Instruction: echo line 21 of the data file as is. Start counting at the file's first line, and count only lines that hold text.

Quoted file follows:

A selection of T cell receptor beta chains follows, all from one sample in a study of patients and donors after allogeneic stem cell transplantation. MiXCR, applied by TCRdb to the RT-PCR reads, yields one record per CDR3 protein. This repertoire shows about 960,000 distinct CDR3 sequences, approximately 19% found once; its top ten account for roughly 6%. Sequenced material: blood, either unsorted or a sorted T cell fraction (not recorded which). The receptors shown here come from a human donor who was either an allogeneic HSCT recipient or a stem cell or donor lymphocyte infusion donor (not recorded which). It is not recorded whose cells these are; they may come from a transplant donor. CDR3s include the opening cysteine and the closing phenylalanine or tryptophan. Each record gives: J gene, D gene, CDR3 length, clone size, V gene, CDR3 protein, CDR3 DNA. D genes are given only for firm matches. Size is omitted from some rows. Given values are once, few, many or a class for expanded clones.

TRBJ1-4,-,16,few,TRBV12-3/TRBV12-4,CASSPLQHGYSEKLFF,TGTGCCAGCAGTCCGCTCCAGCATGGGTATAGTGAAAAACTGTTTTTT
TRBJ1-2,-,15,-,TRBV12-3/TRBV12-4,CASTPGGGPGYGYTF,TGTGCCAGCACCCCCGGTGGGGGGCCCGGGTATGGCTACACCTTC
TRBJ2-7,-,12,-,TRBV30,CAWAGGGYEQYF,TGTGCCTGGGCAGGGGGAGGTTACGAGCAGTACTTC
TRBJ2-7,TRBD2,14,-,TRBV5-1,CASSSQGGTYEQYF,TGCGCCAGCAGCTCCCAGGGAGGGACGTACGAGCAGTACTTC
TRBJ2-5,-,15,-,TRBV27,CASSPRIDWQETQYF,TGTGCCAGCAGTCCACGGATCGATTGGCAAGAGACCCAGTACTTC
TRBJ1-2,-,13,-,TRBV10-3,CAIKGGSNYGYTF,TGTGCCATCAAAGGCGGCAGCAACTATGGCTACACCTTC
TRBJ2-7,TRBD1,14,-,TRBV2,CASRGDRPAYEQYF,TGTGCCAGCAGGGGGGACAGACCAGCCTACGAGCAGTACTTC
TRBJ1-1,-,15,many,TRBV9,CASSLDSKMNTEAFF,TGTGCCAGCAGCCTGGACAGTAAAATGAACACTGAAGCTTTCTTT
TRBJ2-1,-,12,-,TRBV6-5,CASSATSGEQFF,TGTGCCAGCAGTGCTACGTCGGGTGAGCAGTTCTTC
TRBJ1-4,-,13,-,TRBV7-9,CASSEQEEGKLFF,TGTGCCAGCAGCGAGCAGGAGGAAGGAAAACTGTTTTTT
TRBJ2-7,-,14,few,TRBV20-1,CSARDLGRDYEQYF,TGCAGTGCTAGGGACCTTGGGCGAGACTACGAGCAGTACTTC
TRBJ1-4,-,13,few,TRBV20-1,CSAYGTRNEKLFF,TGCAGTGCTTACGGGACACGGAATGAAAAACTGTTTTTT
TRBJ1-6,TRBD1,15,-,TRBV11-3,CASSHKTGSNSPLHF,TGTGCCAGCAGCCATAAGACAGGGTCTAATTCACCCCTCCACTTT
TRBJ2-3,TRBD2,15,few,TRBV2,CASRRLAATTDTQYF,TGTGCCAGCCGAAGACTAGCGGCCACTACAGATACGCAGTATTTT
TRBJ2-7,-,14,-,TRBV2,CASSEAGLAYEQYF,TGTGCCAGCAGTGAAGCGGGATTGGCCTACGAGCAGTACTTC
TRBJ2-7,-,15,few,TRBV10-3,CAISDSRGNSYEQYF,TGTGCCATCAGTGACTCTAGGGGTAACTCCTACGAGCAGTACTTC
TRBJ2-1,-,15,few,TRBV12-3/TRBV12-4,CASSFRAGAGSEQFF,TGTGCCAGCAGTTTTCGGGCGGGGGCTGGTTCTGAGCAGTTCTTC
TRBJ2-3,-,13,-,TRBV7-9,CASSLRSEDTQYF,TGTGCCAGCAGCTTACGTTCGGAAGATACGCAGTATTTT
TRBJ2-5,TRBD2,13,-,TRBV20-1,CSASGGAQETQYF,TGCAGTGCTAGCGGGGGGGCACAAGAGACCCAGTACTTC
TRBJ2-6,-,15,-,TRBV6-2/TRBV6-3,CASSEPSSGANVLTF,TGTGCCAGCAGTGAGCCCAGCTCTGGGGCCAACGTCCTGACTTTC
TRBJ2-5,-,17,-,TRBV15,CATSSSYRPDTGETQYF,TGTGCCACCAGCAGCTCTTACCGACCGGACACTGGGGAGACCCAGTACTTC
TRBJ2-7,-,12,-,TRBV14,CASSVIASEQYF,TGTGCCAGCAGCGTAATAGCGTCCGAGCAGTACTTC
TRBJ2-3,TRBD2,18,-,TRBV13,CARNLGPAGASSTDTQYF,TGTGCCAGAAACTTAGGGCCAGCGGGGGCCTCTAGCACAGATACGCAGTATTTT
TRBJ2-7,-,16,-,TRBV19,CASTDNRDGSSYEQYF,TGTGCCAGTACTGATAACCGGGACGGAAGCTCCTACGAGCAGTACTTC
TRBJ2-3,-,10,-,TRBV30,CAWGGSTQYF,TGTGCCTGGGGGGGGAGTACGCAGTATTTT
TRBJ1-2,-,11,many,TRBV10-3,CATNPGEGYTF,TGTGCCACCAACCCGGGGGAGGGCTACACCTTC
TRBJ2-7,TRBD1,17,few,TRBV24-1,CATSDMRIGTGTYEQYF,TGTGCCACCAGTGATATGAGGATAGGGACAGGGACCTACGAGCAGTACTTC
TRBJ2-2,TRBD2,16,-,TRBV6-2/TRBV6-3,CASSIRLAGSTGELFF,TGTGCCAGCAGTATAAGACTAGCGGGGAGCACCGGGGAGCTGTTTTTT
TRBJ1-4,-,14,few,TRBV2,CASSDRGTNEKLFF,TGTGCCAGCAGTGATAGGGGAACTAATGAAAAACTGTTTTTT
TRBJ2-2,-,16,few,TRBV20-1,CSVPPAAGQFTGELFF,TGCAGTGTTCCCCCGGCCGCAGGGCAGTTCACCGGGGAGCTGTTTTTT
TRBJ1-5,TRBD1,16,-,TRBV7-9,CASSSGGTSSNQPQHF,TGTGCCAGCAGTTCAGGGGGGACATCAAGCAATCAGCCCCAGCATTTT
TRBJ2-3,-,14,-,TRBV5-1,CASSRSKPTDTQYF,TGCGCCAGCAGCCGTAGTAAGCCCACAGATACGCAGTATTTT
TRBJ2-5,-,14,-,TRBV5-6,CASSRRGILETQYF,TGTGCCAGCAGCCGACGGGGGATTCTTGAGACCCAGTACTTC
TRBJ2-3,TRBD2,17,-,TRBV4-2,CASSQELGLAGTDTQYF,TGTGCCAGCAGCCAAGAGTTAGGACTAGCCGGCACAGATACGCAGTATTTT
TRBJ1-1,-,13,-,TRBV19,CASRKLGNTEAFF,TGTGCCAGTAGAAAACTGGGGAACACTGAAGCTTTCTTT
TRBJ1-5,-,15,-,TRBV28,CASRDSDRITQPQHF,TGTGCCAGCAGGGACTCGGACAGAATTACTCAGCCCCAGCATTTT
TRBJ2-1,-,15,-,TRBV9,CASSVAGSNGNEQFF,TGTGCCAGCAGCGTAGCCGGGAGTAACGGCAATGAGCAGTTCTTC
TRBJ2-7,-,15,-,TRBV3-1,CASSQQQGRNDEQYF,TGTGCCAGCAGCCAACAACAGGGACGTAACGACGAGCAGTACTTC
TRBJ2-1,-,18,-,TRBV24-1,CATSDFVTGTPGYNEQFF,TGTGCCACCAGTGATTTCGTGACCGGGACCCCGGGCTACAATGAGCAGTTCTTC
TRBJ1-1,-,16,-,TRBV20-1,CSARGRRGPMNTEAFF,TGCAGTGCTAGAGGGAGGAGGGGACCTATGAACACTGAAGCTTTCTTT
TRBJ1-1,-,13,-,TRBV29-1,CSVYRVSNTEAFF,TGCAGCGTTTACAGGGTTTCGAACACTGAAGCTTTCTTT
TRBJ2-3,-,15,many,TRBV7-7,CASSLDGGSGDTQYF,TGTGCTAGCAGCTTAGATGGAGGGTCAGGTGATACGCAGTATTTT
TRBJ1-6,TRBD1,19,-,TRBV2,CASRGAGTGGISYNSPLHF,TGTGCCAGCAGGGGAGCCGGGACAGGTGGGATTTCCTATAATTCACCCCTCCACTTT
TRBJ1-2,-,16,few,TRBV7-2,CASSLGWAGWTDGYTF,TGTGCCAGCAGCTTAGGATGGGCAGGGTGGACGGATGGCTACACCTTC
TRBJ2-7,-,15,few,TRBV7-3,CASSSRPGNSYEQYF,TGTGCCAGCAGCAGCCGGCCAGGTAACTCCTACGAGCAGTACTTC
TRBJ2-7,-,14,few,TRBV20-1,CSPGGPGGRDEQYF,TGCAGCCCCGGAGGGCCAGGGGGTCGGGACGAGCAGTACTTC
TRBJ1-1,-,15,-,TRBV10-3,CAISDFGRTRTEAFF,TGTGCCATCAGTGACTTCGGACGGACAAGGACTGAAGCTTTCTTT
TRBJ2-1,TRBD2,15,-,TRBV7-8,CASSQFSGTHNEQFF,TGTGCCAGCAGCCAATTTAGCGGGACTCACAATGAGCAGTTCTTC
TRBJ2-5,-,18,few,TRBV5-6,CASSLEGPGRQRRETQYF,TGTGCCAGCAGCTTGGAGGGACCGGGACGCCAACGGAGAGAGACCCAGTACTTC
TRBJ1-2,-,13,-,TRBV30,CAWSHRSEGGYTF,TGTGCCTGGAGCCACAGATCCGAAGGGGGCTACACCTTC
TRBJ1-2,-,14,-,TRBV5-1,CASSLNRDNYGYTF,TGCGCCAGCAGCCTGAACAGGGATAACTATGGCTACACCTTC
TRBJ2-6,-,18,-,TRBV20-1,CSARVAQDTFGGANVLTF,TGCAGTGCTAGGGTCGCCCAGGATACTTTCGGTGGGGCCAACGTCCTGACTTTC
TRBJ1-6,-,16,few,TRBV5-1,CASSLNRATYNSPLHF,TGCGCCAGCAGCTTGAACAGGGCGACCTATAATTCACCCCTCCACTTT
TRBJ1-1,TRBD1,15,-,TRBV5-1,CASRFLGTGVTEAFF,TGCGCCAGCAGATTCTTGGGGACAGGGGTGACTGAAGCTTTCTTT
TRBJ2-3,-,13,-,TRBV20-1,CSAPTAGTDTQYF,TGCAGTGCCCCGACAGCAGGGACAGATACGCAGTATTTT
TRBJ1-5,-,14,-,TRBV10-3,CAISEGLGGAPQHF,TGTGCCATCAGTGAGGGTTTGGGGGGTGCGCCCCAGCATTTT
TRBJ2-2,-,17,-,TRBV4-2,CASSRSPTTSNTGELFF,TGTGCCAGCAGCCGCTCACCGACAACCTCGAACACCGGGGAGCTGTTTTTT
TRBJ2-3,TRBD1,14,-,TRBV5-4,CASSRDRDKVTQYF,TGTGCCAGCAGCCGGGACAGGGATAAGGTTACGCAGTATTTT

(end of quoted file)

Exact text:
TRBJ2-6,-,15,-,TRBV6-2/TRBV6-3,CASSEPSSGANVLTF,TGTGCCAGCAGTGAGCCCAGCTCTGGGGCCAACGTCCTGACTTTC